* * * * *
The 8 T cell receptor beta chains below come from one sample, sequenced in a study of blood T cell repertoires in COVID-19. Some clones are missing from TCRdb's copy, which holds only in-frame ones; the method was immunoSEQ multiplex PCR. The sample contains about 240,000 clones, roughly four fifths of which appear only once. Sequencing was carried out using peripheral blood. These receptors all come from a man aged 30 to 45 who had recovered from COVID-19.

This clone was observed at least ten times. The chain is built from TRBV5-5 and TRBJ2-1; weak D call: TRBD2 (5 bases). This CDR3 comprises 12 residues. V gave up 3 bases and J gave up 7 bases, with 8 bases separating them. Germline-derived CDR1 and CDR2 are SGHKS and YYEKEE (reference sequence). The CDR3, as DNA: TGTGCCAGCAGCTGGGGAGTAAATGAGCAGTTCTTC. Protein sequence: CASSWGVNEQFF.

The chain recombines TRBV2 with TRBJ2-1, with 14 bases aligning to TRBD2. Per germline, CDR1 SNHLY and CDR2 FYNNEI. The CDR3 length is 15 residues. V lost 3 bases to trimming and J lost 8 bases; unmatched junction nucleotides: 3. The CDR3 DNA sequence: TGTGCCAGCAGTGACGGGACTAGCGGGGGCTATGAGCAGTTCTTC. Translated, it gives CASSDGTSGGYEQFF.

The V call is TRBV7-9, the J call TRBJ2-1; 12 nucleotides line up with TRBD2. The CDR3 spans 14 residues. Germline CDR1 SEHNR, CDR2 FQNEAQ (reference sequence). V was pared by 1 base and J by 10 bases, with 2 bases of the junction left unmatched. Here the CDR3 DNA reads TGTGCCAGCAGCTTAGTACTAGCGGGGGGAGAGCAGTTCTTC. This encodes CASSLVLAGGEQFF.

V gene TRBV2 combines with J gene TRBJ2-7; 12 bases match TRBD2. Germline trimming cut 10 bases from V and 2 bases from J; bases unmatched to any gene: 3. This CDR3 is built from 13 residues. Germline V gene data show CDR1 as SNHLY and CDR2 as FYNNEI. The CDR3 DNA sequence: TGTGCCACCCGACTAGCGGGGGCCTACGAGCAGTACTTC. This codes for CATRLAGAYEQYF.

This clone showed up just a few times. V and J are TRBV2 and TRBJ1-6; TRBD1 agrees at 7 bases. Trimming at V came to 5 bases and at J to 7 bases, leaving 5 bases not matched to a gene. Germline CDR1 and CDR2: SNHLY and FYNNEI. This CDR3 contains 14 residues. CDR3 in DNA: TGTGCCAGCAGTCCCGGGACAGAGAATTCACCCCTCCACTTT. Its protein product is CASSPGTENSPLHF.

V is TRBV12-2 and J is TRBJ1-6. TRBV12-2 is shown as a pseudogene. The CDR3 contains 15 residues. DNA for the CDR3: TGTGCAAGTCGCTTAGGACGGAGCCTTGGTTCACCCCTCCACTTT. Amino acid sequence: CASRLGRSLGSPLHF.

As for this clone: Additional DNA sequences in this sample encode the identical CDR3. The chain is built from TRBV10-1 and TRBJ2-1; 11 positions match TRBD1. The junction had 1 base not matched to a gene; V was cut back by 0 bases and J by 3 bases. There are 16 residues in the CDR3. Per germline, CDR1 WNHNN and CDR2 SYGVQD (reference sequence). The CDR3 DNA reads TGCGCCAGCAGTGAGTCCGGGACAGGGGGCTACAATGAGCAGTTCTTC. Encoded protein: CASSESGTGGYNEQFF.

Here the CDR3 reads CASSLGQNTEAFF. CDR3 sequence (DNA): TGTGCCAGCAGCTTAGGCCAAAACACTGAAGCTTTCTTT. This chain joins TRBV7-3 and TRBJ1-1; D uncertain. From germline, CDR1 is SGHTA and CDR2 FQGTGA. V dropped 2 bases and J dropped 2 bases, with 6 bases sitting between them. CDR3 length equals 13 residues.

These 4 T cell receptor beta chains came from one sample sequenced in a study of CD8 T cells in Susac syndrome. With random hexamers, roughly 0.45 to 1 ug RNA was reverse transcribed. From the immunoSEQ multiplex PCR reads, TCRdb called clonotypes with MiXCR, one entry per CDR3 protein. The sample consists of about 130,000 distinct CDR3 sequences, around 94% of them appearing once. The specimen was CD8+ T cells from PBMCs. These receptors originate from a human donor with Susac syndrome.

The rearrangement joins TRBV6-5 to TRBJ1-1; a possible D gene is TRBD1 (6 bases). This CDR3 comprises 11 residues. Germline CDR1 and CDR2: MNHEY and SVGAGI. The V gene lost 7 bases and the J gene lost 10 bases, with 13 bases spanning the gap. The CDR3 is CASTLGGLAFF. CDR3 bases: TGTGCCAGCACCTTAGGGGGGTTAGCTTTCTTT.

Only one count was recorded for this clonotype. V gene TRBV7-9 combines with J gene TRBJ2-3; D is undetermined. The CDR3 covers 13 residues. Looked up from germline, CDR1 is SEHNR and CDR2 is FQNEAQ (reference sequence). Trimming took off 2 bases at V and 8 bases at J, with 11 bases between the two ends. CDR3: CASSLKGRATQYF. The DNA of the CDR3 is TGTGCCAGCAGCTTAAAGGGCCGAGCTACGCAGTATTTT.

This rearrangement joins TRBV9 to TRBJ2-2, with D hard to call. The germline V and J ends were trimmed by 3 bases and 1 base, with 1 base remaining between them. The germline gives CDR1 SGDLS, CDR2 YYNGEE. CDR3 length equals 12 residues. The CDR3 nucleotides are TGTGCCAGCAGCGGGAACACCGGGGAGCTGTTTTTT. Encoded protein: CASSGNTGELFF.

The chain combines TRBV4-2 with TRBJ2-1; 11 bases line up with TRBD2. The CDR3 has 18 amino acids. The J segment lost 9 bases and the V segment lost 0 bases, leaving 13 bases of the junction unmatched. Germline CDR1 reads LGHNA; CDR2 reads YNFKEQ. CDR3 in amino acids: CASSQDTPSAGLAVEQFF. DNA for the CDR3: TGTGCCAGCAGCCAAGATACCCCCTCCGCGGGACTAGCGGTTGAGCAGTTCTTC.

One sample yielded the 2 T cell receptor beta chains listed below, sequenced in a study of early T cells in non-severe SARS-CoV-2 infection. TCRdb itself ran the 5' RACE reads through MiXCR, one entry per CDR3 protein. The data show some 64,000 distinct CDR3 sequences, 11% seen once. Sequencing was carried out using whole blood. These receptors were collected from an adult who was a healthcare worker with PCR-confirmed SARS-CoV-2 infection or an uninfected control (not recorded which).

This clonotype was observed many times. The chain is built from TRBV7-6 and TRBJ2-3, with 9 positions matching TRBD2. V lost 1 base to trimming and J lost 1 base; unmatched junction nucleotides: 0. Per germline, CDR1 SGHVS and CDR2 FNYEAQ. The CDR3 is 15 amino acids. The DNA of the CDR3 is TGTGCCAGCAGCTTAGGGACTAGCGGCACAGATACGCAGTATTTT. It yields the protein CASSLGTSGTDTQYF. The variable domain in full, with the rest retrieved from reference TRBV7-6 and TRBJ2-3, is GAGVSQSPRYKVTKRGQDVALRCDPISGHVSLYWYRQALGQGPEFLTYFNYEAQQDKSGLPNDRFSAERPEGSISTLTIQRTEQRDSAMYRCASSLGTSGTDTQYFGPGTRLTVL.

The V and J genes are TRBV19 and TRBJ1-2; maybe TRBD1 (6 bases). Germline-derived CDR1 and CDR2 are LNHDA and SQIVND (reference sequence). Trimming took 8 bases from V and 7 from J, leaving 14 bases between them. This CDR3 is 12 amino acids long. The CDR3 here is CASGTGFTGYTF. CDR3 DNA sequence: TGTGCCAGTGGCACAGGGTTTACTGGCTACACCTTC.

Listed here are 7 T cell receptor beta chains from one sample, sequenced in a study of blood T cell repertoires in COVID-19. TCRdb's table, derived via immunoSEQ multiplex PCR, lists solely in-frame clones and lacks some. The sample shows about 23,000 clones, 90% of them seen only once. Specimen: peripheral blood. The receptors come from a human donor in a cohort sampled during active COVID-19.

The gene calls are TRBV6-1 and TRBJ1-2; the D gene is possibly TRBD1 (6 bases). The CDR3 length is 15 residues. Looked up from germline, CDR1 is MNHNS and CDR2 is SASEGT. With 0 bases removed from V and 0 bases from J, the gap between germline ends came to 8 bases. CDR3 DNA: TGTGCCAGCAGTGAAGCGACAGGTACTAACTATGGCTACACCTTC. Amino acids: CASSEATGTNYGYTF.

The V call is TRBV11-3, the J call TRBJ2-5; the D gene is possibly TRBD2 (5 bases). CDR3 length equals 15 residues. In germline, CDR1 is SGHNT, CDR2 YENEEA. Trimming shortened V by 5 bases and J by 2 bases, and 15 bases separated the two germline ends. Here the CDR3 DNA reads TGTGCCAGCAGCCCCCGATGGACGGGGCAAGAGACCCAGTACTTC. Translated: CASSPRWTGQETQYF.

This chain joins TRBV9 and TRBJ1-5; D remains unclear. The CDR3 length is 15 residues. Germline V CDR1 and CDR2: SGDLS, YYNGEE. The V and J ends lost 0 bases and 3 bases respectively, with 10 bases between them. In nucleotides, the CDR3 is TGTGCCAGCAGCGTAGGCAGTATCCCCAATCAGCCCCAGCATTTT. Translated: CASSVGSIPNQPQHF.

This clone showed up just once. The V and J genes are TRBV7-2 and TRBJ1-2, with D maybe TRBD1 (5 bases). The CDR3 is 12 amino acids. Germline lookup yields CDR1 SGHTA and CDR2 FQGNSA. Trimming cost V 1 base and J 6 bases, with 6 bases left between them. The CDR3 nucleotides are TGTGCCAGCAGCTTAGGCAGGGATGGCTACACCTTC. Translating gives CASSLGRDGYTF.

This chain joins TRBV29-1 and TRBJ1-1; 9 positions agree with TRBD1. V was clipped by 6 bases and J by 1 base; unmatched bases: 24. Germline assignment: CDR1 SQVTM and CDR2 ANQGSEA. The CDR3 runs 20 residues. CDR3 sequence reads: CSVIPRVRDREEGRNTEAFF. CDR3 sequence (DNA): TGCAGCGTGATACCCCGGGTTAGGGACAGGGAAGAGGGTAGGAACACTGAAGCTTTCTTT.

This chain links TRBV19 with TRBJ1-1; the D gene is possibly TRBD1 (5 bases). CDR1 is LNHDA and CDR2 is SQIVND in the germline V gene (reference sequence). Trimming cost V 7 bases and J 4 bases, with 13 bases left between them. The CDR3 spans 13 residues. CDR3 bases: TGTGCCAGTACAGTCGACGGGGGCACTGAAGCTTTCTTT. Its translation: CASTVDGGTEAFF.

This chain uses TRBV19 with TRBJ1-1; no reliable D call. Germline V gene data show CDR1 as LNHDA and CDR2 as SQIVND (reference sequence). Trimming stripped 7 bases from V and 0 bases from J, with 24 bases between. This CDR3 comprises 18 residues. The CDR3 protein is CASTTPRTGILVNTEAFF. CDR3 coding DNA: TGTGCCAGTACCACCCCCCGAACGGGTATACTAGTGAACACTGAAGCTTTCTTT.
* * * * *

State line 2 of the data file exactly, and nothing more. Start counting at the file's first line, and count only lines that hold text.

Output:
This clone was observed at least ten times. The chain is built from TRBV5-5 and TRBJ2-1; weak D call: TRBD2 (5 bases). This CDR3 comprises 12 residues. V gave up 3 bases and J gave up 7 bases, with 8 bases separating them. Germline-derived CDR1 and CDR2 are SGHKS and YYEKEE (reference sequence). The CDR3, as DNA: TGTGCCAGCAGCTGGGGAGTAAATGAGCAGTTCTTC. Protein sequence: CASSWGVNEQFF.